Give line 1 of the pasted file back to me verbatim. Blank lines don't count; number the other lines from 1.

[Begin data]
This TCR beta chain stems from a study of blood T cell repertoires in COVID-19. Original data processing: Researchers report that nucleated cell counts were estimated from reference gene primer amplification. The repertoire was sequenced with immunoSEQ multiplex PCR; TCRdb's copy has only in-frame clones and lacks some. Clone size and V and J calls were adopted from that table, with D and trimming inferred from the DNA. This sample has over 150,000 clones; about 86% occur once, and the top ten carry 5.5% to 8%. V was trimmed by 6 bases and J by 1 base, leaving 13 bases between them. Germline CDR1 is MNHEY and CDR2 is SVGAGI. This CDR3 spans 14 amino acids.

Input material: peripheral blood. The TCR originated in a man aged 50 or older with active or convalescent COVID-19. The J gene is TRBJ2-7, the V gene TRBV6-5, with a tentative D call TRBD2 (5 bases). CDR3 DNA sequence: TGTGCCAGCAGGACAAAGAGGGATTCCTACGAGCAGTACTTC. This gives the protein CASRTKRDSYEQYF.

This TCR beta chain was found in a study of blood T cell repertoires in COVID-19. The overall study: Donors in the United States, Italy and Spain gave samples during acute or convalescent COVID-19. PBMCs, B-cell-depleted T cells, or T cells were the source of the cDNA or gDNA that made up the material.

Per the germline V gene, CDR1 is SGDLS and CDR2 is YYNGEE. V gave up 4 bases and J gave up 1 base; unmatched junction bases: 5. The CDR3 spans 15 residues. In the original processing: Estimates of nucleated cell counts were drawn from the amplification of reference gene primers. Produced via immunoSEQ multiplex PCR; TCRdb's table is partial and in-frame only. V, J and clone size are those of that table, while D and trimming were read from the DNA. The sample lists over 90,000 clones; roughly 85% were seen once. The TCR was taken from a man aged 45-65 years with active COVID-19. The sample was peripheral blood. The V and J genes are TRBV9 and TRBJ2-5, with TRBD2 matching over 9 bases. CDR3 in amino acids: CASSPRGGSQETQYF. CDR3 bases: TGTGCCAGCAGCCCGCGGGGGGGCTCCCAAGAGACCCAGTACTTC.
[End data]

This TCR beta chain stems from a study of blood T cell repertoires in COVID-19. Original data processing: Researchers report that nucleated cell counts were estimated from reference gene primer amplification. The repertoire was sequenced with immunoSEQ multiplex PCR; TCRdb's copy has only in-frame clones and lacks some. Clone size and V and J calls were adopted from that table, with D and trimming inferred from the DNA. This sample has over 150,000 clones; about 86% occur once, and the top ten carry 5.5% to 8%. V was trimmed by 6 bases and J by 1 base, leaving 13 bases between them. Germline CDR1 is MNHEY and CDR2 is SVGAGI. This CDR3 spans 14 amino acids.